10.  Julius “Bud” Shaw — Known for merging the interests of Star Finishing and Sabre/Philadelphia into Shaw Industries, Inc., Bud’s charitable ventures include generous gifts to Georgia Tech and First Presbyterian Church in Cartersville. He personally funded many grants to promote character education in young people.

11.  Tom Durkan, Sr. – He was the founder of Durkan Patterned Carpet, but many in Northwest Georgia remember Tom Durkan, Sr. as a philanthropist with a kind, generous heart. Among his quiet charitable acts, Durkan supported the Northwest Georgia Family Crisis Center, Centro Latino, and funded the construction of soccer fields for Dalton’s youth.

12.  Thomas and Peggy Jones — A prominent Dalton businessman who cofounded J+J Industries, Tom served on the Dalton Board of Education for 26 years and was chairman from 1967 to 1986. The Joneses supported an array of causes that focused on improving the lives of families including gifts to Friendship House, Dalton High School and their athletic program, and the Dalton Education Foundation.

13.  Lamar Hennon — Founder of Carpets of Dalton, Lamar Hennon is also remembered for his work ethic and helping others. His support of athletics spans from Dalton High School to Whitfield County Schools to several colleges and universities. The baseball stadium at Western Carolina University is named for Hennon to recognize a significant financial contribution he made to expand and upgrade the facility.

14.  Harry and Helen Saul — Harry Saul and his wife, Helen, co-founded a small chenille business in 1946. Who knew back then that the little business that manufactured children’s robes would eventually become Queen Carpet.

15.  Lamar and Lulu Westcott — Founders of Cabin Craft, the Westcotts appear throughout Dalton’s rich history. In the mid Forties, Lamar Westcott raised $4,000 for The Empty Stocking Fund, a precursor to the Community Chest which evolved to our local United Way. They also gave generously to Berry College in Rome, the PENCIL Foundation in Tennessee and many others.

16.  Ken Boring — In his lifetime, Ken was a businessman, humanitarian, philanthropist and was a strong supporter of the Salvation Army, Dalton State College, University of Tennessee, Maryville College, Whitfield Healthcare Foundation, Junior Achievement, and so many others. The Borings also established The Kenneth E. and Dottie S. Boring Healthcare Scholarship at Dalton State College and donated the 13-acre Prater’s Mill historic site to Whitfield County.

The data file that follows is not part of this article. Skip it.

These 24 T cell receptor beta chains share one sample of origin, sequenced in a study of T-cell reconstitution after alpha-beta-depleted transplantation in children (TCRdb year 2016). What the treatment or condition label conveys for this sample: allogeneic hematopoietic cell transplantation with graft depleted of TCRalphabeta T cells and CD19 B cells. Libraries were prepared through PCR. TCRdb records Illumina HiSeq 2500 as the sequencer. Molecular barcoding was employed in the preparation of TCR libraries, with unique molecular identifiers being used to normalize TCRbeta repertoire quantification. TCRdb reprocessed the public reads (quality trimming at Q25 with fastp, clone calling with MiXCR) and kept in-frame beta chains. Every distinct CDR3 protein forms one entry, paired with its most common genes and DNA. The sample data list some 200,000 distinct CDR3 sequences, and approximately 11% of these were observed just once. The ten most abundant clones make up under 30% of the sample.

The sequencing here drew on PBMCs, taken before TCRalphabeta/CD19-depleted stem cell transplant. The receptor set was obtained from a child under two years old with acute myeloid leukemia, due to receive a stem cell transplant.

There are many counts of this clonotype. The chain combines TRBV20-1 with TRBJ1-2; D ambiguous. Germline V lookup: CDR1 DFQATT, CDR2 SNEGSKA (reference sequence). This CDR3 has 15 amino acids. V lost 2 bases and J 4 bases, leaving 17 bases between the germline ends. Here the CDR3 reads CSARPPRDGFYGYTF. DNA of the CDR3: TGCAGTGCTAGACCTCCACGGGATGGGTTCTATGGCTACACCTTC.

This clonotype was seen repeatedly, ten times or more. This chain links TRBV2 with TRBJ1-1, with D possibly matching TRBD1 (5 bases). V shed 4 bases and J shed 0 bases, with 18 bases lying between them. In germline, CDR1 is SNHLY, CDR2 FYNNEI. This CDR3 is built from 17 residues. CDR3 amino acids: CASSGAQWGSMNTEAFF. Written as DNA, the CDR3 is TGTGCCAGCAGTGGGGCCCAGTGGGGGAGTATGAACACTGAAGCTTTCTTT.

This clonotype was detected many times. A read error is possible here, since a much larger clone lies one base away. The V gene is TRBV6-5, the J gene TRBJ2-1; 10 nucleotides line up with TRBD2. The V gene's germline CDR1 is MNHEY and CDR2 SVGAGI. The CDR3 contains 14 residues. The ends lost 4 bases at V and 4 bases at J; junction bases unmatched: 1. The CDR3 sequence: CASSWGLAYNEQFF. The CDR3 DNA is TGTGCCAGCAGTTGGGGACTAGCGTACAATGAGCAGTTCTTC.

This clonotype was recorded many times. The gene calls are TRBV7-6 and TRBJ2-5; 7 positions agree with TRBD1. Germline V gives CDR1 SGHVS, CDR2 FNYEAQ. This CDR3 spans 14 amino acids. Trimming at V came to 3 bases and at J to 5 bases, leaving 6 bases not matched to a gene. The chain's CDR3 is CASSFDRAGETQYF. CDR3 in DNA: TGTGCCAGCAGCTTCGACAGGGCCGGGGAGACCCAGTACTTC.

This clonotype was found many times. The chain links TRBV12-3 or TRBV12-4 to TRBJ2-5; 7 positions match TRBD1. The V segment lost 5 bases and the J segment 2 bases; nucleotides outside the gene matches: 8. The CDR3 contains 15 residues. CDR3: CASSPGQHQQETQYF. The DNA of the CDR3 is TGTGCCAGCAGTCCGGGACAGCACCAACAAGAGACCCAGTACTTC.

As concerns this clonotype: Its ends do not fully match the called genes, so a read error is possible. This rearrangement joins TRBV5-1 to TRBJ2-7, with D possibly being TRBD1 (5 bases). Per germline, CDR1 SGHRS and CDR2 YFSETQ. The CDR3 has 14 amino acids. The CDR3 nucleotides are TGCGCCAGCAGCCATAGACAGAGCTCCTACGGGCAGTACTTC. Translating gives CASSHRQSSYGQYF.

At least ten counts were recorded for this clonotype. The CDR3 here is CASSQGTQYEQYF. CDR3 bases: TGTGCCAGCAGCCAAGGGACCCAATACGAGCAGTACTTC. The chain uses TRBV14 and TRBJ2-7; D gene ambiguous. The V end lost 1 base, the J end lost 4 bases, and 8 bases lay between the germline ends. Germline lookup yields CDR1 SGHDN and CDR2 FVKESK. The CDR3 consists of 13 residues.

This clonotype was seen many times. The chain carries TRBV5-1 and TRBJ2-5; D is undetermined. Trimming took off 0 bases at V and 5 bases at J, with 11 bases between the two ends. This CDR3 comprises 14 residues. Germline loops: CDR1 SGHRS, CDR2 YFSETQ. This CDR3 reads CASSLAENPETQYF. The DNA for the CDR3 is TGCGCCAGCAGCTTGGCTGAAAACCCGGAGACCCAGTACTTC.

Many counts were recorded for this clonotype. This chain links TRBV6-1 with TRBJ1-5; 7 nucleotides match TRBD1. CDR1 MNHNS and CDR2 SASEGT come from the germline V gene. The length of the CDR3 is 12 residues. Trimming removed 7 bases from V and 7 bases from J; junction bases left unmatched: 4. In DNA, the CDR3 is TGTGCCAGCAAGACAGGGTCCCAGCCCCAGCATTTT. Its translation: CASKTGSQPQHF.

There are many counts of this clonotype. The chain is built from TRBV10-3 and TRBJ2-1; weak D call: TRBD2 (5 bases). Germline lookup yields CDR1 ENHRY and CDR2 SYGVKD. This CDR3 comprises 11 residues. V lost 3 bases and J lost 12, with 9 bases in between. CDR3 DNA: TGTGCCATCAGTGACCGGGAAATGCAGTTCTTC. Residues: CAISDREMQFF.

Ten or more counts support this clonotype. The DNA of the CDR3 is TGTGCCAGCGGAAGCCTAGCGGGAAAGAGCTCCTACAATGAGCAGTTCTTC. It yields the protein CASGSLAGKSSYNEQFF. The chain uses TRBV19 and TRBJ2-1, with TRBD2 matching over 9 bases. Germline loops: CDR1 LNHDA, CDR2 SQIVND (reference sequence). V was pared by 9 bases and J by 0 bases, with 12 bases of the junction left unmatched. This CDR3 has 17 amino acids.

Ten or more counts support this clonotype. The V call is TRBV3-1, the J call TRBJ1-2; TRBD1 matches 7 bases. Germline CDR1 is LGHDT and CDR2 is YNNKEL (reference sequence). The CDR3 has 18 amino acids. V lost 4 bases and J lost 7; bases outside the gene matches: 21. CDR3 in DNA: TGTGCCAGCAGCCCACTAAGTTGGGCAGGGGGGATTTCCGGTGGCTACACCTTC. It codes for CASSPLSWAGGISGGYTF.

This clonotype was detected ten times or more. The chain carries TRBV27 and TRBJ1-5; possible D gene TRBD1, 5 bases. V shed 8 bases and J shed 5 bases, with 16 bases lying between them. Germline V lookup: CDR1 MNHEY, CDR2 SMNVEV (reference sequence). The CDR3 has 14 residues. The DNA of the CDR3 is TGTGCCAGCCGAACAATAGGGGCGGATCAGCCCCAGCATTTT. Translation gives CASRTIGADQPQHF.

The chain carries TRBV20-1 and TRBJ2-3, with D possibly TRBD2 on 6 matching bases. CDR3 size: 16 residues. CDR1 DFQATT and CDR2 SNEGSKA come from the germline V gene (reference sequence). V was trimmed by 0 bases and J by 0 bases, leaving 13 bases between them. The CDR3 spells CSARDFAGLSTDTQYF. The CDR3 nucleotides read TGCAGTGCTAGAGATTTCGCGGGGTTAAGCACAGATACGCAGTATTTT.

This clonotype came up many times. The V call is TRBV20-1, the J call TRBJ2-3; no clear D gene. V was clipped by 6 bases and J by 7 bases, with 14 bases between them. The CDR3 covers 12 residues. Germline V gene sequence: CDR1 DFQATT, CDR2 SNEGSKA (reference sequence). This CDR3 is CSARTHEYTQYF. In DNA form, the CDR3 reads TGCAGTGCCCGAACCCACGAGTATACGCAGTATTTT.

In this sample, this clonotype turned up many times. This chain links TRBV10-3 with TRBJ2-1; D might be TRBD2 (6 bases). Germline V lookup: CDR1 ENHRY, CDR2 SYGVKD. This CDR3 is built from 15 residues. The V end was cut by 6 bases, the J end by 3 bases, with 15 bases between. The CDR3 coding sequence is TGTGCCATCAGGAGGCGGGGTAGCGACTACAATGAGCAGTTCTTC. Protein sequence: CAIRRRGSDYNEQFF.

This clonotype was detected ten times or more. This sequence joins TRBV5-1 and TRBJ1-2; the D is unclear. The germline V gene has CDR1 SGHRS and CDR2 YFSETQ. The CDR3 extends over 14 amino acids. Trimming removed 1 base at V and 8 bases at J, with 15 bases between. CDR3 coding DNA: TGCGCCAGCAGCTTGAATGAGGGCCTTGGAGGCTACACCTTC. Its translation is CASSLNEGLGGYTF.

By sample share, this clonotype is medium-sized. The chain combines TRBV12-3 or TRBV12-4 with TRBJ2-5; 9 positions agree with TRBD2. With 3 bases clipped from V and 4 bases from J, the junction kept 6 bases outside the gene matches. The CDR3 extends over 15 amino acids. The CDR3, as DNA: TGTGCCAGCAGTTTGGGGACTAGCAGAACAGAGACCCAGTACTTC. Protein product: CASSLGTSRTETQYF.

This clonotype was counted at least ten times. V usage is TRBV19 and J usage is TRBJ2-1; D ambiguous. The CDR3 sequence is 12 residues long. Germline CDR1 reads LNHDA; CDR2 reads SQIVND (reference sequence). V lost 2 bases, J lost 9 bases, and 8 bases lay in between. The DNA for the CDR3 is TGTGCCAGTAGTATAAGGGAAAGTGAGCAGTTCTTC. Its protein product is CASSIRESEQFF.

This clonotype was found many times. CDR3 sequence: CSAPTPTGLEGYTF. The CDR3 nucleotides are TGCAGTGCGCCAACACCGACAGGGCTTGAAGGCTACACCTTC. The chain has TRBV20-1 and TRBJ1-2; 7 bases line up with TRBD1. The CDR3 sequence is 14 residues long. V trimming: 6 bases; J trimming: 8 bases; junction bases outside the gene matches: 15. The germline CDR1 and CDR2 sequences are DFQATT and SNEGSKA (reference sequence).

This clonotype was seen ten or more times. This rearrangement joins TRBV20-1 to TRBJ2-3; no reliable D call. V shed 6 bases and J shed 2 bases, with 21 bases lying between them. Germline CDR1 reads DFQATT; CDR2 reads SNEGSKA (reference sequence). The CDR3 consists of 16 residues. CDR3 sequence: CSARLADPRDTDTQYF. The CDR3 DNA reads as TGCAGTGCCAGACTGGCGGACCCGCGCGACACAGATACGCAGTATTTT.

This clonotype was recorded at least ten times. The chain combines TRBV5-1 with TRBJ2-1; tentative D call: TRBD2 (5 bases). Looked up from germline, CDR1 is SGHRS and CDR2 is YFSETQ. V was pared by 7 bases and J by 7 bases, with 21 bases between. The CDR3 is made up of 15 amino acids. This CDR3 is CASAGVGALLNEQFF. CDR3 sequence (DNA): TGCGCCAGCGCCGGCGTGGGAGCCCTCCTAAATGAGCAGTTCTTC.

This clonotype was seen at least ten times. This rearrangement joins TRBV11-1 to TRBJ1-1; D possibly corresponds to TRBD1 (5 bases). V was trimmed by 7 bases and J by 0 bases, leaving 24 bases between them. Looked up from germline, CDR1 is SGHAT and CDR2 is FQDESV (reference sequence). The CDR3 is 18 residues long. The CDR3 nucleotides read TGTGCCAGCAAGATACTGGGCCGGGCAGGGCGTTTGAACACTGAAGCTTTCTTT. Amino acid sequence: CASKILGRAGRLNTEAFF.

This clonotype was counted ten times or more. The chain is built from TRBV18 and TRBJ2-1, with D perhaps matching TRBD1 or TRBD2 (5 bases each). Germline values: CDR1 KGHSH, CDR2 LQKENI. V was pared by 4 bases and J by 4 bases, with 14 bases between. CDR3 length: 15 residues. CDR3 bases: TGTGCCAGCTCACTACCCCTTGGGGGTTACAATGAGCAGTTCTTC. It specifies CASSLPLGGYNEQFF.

17.  Clarence Harris — Founder of Carriage Industries in Calhoun and a true philanthropist, Mr. Harris helped many including a gift of $1 million to help fuel an endowment at the University of Tennessee. The Foundation named for him has continued to help the community with large donations to Gordon Hospital to build the Harris Radiation Center, the Harris Arts Center, Habitat for Humanity of Gordon County, the Northwest Georgia Family Crisis Center, and so many others.

18.  Carolyn Hamrick — Carolyn Hamrick was the beloved Campus Dean of Georgia Highlands College in Cartersville. Generous with her time and her financial support, she focused on projects that helped her college, her church, and her community. She was a supporter of Georgia Highlands College and Sam Jones United Methodist Church.

19.  Jim and Sybil Boring — The Borings gave generously to the community including significant gifts to United Way of Northwest Georgia, the Huff House, Reinhardt College, and Hamilton Medical Center. Prater’s Mill historic site was also gifted to Whitfield County by the Boring family.

20.  Matthew Hill — a retired Cartersville educator and school board member, Coach Matthew Hill was a well-known and well liked volunteer in Bartow County until his death in 2009. He supported an array of causes in his lifetime including his church, St. Luke AME Church, New Frontiers, Hope House, Boys & Girls Club, Glory Harvester Prison Ministry, and Advocates for Children.

Thank you for being part of the Foundation’s history. Please help us share our story by sharing our posts with others. And as always, if we can be of service to you, your family, or your company, please contact us at (706) 275-9117.